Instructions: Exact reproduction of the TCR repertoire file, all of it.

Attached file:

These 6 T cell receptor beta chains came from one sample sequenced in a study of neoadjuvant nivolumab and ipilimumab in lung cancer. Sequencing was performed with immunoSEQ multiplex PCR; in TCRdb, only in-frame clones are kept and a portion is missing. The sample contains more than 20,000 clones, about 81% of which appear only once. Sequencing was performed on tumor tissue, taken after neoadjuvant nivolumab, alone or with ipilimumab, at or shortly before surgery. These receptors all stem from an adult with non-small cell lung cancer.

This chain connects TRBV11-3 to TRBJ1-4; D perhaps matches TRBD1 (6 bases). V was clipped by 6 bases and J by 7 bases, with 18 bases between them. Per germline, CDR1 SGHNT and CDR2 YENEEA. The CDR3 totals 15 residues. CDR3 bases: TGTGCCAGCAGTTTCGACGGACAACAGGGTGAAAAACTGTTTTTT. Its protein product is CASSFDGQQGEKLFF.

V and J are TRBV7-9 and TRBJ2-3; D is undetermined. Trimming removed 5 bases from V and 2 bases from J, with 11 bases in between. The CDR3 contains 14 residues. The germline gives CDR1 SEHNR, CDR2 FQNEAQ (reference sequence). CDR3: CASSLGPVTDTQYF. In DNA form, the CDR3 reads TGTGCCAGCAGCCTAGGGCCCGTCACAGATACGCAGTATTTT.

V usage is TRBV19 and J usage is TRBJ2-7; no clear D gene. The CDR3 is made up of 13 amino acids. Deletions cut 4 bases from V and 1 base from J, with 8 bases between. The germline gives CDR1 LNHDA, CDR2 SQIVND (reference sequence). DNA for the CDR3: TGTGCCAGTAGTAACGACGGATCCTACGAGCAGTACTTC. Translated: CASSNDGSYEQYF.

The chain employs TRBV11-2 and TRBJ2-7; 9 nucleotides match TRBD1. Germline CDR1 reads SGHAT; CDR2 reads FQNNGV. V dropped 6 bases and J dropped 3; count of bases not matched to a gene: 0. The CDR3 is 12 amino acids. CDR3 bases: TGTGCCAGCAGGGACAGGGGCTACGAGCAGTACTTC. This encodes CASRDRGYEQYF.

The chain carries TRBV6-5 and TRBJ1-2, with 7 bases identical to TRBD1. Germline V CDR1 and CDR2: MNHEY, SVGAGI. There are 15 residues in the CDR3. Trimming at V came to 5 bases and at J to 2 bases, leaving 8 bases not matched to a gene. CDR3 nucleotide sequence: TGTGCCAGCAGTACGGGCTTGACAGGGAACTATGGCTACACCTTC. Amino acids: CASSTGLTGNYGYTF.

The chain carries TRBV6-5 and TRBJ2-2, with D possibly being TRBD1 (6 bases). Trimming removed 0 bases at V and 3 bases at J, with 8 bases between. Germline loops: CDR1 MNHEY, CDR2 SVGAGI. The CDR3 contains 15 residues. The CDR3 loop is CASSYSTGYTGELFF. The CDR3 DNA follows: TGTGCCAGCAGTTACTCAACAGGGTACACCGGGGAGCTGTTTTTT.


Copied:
These 6 T cell receptor beta chains came from one sample sequenced in a study of neoadjuvant nivolumab and ipilimumab in lung cancer. Sequencing was performed with immunoSEQ multiplex PCR; in TCRdb, only in-frame clones are kept and a portion is missing. The sample contains more than 20,000 clones, about 81% of which appear only once. Sequencing was performed on tumor tissue, taken after neoadjuvant nivolumab, alone or with ipilimumab, at or shortly before surgery. These receptors all stem from an adult with non-small cell lung cancer.

This chain connects TRBV11-3 to TRBJ1-4; D perhaps matches TRBD1 (6 bases). V was clipped by 6 bases and J by 7 bases, with 18 bases between them. Per germline, CDR1 SGHNT and CDR2 YENEEA. The CDR3 totals 15 residues. CDR3 bases: TGTGCCAGCAGTTTCGACGGACAACAGGGTGAAAAACTGTTTTTT. Its protein product is CASSFDGQQGEKLFF.

V and J are TRBV7-9 and TRBJ2-3; D is undetermined. Trimming removed 5 bases from V and 2 bases from J, with 11 bases in between. The CDR3 contains 14 residues. The germline gives CDR1 SEHNR, CDR2 FQNEAQ (reference sequence). CDR3: CASSLGPVTDTQYF. In DNA form, the CDR3 reads TGTGCCAGCAGCCTAGGGCCCGTCACAGATACGCAGTATTTT.

V usage is TRBV19 and J usage is TRBJ2-7; no clear D gene. The CDR3 is made up of 13 amino acids. Deletions cut 4 bases from V and 1 base from J, with 8 bases between. The germline gives CDR1 LNHDA, CDR2 SQIVND (reference sequence). DNA for the CDR3: TGTGCCAGTAGTAACGACGGATCCTACGAGCAGTACTTC. Translated: CASSNDGSYEQYF.

The chain employs TRBV11-2 and TRBJ2-7; 9 nucleotides match TRBD1. Germline CDR1 reads SGHAT; CDR2 reads FQNNGV. V dropped 6 bases and J dropped 3; count of bases not matched to a gene: 0. The CDR3 is 12 amino acids. CDR3 bases: TGTGCCAGCAGGGACAGGGGCTACGAGCAGTACTTC. This encodes CASRDRGYEQYF.

The chain carries TRBV6-5 and TRBJ1-2, with 7 bases identical to TRBD1. Germline V CDR1 and CDR2: MNHEY, SVGAGI. There are 15 residues in the CDR3. Trimming at V came to 5 bases and at J to 2 bases, leaving 8 bases not matched to a gene. CDR3 nucleotide sequence: TGTGCCAGCAGTACGGGCTTGACAGGGAACTATGGCTACACCTTC. Amino acids: CASSTGLTGNYGYTF.

The chain carries TRBV6-5 and TRBJ2-2, with D possibly being TRBD1 (6 bases). Trimming removed 0 bases at V and 3 bases at J, with 8 bases between. Germline loops: CDR1 MNHEY, CDR2 SVGAGI. The CDR3 contains 15 residues. The CDR3 loop is CASSYSTGYTGELFF. The CDR3 DNA follows: TGTGCCAGCAGTTACTCAACAGGGTACACCGGGGAGCTGTTTTTT.